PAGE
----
With Fred Kida in control on daily art duties, Stan Lee started his writing chores in 1983 with nearly four months of strips featuring the first Spidey strip appearance of Namor, the Sub-Mariner. Not only did Namor largely take over the strip, the setting also moved from New York City to the Bermuda Triangle, putting Spidey well outside his urban comfort zone. The far-fetched tale found Peter Parker’s noted tightwad boss J. Jonah Jameson funding the trip to the Triangle for a story on disappearing ships, leading to Spidey’s lengthy encounter with Namor and their common enemy, Warlord Krang.
After the conclusion of the Namor arc, Spidey returns home to discover that his beloved Aunt May appears to be a criminal, albeit involved in fairly insignificant crime such as mail theft. Obviously, Aunt May could never be a master criminal, making the ridiculous premise largely a waste of time, especially as it dragged on for weeks of the strip’s run. Elsewhere, Spidey investigates crimes in arcades, clearly marking the era of the strips. He also suffers amnesia in a tale seemingly crafted just to burn through the days.
Peter finds his affections divided throughout this book, as he’s alternately enamored with his main squeeze Mary Jane Watson as well as competitors Dolly Norbert and Maggie Manton. All of the romance left me cold, as Peter should be portrayed as an everyman lucky to have one girlfriend, not a lothario attempting to juggle three. Also, the focus on the girls in his life means less time for battling baddies, making the book heavy on Peter Parker but light on Spider-Man.
Although Lee is credited as the writer of the strips in this collection, a title he continues to hold to this day (!), the introduction to this book reveals that he stepped away from the plot chores early in the run and instead crafted dialogue for the stories created by other writers, including the now-legendary Jim Shooter. By the time of the strips collected in this book, the plotting had fallen to the Marvel bullpen, with no definitive record of the origin of the book’s subpar tales. Lee’s scripts for this collection still sparkle with his undeniable wit, but the strip was let down by some severely lazy plots. It really shouldn’t be that hard to set Spidey up against a super-powered baddie of the month, but the bullpen apparently failed to follow the blueprint laid down by Lee in Spidey’s comic book run.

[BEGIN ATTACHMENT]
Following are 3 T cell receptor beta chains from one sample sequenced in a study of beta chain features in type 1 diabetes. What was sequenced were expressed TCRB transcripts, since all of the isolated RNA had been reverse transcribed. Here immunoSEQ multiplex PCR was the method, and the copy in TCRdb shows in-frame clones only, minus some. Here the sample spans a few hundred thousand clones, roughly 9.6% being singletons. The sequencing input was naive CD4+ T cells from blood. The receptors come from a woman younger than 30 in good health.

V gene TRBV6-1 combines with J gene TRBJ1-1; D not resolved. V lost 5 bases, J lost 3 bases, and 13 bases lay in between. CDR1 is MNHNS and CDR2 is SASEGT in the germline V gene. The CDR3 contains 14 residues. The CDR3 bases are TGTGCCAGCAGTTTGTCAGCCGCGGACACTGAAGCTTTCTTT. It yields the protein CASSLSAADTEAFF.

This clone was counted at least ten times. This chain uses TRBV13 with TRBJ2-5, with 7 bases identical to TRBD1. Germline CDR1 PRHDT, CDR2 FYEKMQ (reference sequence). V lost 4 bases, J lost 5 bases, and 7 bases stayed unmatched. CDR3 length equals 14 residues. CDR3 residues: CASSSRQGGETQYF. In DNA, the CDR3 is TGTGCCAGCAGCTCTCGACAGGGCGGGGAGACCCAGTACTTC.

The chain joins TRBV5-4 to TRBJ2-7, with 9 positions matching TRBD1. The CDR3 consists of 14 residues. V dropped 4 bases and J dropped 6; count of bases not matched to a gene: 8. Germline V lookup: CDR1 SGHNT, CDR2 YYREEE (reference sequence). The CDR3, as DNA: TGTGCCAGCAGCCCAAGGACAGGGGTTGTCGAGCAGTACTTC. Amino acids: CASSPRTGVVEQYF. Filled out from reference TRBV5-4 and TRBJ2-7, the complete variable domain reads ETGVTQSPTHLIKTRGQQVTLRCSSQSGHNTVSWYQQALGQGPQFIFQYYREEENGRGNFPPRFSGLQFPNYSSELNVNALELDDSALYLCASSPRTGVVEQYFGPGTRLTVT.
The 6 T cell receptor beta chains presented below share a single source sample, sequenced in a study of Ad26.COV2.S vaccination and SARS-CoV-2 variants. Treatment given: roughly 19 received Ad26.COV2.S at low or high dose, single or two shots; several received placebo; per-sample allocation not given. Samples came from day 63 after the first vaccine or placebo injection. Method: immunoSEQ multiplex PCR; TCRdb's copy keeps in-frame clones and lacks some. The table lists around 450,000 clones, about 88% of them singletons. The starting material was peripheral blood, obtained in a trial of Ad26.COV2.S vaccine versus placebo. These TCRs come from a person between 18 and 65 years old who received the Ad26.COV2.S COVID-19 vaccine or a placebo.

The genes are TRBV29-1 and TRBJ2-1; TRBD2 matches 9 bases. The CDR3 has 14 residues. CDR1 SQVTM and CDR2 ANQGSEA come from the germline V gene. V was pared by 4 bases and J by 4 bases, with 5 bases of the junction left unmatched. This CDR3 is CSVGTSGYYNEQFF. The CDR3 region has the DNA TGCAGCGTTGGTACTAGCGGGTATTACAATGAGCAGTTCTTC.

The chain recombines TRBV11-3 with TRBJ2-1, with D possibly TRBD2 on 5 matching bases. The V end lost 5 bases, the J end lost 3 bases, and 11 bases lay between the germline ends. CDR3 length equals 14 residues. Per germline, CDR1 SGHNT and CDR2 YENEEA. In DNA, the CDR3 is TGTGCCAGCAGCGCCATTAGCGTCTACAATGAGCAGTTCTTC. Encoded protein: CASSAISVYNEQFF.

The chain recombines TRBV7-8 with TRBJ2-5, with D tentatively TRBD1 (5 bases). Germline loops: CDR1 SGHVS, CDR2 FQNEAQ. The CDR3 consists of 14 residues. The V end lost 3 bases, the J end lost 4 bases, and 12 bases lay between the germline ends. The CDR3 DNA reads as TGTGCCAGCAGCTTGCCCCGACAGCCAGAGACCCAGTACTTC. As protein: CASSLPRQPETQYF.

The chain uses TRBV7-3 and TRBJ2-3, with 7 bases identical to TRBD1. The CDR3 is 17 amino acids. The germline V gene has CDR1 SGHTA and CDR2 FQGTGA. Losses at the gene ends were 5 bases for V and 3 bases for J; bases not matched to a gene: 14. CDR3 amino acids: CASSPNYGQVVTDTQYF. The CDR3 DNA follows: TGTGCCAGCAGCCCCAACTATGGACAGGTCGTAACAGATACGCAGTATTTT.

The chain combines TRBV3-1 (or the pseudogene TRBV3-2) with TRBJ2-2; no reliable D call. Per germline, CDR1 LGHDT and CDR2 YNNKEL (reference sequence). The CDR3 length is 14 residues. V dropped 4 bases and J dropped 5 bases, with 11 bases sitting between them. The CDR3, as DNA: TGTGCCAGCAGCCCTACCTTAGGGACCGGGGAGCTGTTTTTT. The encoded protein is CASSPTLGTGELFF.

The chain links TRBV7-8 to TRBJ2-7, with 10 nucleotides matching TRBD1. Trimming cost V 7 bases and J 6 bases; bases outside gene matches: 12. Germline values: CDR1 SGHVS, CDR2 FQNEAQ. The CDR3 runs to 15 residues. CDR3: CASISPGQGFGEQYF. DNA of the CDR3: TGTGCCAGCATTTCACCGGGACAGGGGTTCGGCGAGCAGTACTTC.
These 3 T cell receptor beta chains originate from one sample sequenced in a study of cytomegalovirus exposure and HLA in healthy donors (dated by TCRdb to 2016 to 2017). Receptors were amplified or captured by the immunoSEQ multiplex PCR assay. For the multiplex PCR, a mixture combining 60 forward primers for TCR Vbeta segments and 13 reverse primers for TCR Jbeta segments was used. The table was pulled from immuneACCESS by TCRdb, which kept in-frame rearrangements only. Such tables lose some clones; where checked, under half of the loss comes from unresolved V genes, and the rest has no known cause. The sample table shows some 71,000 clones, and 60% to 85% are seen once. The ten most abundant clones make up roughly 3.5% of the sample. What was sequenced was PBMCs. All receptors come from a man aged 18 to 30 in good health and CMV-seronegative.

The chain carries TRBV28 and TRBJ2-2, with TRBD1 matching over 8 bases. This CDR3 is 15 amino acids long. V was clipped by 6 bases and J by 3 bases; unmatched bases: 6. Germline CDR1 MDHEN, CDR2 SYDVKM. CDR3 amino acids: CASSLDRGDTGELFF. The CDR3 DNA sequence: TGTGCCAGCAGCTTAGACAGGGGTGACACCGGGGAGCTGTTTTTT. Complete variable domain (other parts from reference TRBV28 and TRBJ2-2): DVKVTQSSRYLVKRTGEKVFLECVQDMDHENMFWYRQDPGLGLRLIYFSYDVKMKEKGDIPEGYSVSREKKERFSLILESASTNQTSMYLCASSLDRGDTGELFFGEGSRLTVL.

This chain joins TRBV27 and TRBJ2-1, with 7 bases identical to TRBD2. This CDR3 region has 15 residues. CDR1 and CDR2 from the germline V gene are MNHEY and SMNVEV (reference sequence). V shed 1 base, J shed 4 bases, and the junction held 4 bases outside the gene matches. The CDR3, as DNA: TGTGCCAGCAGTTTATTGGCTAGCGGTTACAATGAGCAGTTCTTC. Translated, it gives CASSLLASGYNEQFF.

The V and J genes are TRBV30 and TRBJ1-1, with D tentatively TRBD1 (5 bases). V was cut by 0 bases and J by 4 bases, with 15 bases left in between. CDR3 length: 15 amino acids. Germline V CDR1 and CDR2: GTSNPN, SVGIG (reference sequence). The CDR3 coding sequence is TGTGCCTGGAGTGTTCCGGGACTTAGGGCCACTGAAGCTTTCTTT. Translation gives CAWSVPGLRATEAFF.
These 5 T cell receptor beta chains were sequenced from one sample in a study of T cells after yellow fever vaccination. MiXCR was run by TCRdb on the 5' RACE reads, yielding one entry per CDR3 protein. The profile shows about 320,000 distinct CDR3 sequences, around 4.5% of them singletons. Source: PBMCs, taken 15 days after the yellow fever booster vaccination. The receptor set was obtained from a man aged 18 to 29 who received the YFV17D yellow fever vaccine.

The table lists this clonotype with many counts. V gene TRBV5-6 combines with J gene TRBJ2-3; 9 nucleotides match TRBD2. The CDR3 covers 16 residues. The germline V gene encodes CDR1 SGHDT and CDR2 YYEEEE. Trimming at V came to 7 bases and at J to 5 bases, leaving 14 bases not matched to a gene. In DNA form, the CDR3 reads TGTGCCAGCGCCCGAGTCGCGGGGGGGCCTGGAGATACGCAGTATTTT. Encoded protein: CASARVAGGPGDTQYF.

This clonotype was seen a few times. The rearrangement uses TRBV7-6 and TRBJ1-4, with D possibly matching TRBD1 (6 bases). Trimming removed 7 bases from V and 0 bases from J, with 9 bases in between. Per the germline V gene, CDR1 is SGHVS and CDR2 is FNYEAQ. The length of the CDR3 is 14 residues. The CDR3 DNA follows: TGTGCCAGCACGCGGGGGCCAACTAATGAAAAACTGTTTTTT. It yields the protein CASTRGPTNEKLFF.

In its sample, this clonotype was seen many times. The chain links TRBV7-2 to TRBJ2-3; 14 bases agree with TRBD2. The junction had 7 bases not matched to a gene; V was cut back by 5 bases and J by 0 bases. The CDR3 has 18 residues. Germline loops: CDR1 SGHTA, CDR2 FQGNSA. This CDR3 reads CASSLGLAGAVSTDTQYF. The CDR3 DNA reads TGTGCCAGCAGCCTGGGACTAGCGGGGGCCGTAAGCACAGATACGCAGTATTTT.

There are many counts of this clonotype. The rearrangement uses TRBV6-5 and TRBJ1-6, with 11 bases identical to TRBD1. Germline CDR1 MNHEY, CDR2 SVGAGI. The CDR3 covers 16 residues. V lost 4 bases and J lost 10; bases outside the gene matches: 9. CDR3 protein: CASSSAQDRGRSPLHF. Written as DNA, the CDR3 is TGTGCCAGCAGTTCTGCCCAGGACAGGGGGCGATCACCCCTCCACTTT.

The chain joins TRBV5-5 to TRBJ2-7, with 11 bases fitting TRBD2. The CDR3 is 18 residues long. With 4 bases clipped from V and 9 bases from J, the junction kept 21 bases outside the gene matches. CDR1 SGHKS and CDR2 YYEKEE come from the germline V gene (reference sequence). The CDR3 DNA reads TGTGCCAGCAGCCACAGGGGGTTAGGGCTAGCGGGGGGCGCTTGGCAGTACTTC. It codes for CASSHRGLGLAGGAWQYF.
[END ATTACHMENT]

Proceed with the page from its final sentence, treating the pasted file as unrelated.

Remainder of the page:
Kida continued as full-time artist through only the first month of this collection, yielding the Sunday reins to new arrival Floro Dery as of January 30th, 1983. Dery’s style was a distinct departure from Kida’s, with a cleaner, more fluid look that signaled a modern approach compared to Kida’s classic Romita-esque lines. The change threw me for a loop at first, but Dery’s unique take eventually grew on me. Kida left the strip for a sabbatical in April 1984, leaving the Monday-Saturday art chores to unnamed bullpen artists for the latter part of this book. They mostly managed to competently mimic Kida’s style, making the interruption largely unnoticeable.
The strips look better than ever in IDW’s deluxe hardcover collection, part of their ongoing Library of American Comics preservation project. While the stories presented in this book have their shortcomings, the art and dialogue still make them worthwhile reading for fans.